Fortuna favours the brave: it’s time for the Premier League to fight their addiction and make tickets free

John Nicholson
Fortuna Dusseldorf supporters

Bundesliga club Fortuna Dusseldorf plan to make matches free to attend for fans. It is such an obvious PR win that Premier League sides must consider it.


Would you like to go to watch a Premier League football club for free?

We’re used to the idea that fans are relentlessly milked by clubs for money, usually to pay already massively wealthy players even more money. But in Germany Fortuna Dusseldorf, who have a 55,000-capacity stadium and play in the second tier to an average of 30,000 every home game, are about to challenge this fiscal orthodoxy.

Fans who have registered on a platform to be part of the ticket draw will be offered at least three free home league games next season with the cost covered by sponsors. The plan is that ‘Fortuna For All’ will eventually expand to all home games.

This is a radical idea to keep the club close to their fans and to the city of Düsseldorf. They need long-term hook-ups with advertisers and sponsors and are confident that is very possible because companies want to be associated with something so altruistic.

While this is good news for fans, it’s bad news for the greedy capitalist blood the Premier League has flowing through its veins. Those clubs may soon have to justify why they are demanding so much money from fans when, if they developed a similar model, they wouldn’t have to.

But can they quit their addiction to gate money? While matchday income is crucial further down the pyramid, in the top flight it isn’t massive. The biggest earners are Man Utd who generate around £4m per home game – £76m per league season. That’s a hefty chunk of change, but their total income is around £700m. Shave 10% off that and you can let 75,000 people in for free. If United only generate £630m and give all the tickets away, it’s not like they’ll go bust. Indeed, in 2020/21 they only turned over £558m, so it’s not a big financial hit relatively. Fans will still buy the merch, the food, the duvets and given they’re not paying for a ticket, may buy more than they do now. And anyway, the financial might of United’s brand means it isn’t unlikely they could fund that 10% through other means or, perish the thought, not wasting money on poor transfers.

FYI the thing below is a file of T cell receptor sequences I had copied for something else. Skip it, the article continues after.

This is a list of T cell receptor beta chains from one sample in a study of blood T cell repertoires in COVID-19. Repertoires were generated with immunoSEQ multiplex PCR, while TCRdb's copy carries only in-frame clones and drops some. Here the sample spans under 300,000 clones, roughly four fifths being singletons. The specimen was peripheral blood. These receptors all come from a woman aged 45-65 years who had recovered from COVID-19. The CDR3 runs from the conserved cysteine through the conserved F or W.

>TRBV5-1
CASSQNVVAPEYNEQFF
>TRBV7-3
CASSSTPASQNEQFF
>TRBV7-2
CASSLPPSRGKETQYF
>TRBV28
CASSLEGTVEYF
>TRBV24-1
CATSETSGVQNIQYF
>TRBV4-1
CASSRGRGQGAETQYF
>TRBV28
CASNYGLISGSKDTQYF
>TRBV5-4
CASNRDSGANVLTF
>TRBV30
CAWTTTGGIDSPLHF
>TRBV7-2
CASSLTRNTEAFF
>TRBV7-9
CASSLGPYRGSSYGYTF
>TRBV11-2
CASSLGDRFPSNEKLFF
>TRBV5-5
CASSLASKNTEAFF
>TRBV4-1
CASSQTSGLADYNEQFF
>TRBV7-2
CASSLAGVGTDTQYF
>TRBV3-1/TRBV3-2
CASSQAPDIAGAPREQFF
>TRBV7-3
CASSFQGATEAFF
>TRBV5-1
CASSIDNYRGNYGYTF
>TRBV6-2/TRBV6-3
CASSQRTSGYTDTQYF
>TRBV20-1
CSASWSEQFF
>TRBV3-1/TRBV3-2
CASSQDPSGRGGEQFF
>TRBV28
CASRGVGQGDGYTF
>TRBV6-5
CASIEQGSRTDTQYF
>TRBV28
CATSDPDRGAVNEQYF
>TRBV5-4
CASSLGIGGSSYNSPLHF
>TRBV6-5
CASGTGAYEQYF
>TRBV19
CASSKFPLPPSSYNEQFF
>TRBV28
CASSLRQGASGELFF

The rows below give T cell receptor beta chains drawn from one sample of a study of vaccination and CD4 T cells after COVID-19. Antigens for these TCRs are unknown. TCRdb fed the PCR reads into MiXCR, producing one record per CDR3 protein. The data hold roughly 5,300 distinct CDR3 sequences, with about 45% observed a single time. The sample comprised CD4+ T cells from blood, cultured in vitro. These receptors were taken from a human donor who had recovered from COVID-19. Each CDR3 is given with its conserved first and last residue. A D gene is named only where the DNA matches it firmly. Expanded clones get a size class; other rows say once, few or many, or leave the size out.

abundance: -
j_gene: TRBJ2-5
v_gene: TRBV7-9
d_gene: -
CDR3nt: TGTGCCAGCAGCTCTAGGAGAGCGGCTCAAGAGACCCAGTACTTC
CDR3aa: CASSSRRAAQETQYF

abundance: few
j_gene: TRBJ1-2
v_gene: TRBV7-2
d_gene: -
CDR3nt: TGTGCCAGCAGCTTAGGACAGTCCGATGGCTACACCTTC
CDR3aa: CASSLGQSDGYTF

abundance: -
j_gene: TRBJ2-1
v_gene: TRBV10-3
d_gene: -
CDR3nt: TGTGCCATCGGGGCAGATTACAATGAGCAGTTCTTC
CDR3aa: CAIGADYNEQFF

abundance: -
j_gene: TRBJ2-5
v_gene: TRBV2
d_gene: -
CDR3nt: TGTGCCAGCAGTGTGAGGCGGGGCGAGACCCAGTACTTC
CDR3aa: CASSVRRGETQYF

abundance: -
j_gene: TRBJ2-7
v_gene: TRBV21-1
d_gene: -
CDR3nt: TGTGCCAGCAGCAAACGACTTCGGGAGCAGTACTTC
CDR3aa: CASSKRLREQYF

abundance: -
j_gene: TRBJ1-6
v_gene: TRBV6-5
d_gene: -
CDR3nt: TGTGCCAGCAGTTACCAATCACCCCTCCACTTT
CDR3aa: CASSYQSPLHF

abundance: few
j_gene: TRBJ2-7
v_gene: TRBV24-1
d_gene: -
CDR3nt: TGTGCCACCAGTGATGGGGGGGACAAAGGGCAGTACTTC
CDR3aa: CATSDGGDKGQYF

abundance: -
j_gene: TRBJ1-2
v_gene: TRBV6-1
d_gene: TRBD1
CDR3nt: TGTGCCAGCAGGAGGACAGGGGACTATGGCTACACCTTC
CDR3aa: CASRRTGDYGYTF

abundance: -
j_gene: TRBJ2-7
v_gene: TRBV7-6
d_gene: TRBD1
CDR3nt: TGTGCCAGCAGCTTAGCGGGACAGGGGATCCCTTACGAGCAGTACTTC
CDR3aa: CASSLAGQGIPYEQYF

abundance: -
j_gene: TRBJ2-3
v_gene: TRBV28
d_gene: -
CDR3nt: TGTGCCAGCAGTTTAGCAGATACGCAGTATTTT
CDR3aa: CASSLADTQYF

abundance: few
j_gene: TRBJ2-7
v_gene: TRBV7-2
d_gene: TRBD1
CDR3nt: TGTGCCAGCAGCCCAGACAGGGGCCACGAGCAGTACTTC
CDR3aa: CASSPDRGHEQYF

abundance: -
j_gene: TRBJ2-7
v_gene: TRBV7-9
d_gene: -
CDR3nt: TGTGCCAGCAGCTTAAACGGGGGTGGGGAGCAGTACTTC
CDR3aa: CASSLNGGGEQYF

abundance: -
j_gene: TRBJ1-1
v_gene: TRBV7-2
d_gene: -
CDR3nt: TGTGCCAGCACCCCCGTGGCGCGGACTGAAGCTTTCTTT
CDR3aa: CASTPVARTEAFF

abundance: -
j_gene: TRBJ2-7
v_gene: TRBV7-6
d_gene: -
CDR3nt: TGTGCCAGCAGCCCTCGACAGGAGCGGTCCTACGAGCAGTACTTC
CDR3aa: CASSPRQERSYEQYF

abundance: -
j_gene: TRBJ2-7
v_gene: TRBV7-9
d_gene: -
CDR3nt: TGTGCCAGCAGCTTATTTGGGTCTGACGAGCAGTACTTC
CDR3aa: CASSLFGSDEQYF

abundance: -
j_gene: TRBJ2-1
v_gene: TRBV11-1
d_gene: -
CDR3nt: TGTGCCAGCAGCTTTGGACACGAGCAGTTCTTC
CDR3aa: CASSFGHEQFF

It’s the same principle for the smaller clubs. Crystal Palace have around half a million quid matchday income from tickets and other sales. To facilitate free entry, they just have to cover nine and a half million quid out of their £157m turnover. Whether this is done by cost-cutting, especially on player and executive wages, or by additional sponsorship deals, or increased media rights income, it is hardly insurmountable.

For Bournemouth to make a season free it wouldn’t even cost them four million out of the £110m of free Premier League money they get.

While it would need planning, in the way Fortuna Düsseldorf have done, it is absolutely fiscally possible for there to be three free games next season and the whole league to let fans in without charge in the medium term.

To the profit and money-obsessed English football mind this might seem unholy, blasphemous, or worse still, socialist, but brighter thinkers should recognise that ‘The Free League’ would be great for business.

Football clubs are not normal companies who are trying to maximise income at every turn; they have a civic, cultural and community role to play and ‘football for all’ is a great message for them to send out. It’s inclusive. Fans want to feel as though the club and the owners care about them. They don’t want to feel, as many currently do, that their loyalty is being exploited and that they are being made poorer by rich people.

If you have owners with terrible human rights records, what better way to normalise their brutal regimes? ‘See? We’re not killers (we are really), we care about underprivileged and poor fans,’ would be the message. Fans are already being bought off with investment into the local area so why not buy off more by letting them in for free? It’s such a no-brainer that I’m surprised Newcastle, for one, have not done it already. You know how much it’d cost them? About £34m per league season. That’s all. £34m is nothing to pay for such good publicity. A cheap way to sportswash your reputation is surely what the owners of many clubs are looking for. This is it.

Newcastle United fans

The Fortuna Düsseldorf model is an altruistic one, but we know the Premier League prefers exploitation to altruism. However, that’s no reason not to make all games free of charge, or at least make three free to begin with. It would disarm so much disgust at the current financial models and owners, it would do something for fans who are paying very high ticket prices, and it would ensure grounds would always be full and give the league even more leverage to abandon the 3pm blackout and in doing so make even more money from media rights.

We have had our cultural, social, economic and political exploitation normalised by 40 years of neo-liberal capitalist orthodoxy, but look where it has led us. It’s not the only way to live and it’s not the only way to run a football club.

If minds can be freed from the notion that the greedy bleeding of fans is somehow good for supporters and invest in a new model for a new era, who would lose? The answer is no-one. To start this with three free games would cost very little. But does anyone have the vision to understand this in England? There are no signs yet that they do; perhaps Fortuna Düsseldorf can change that.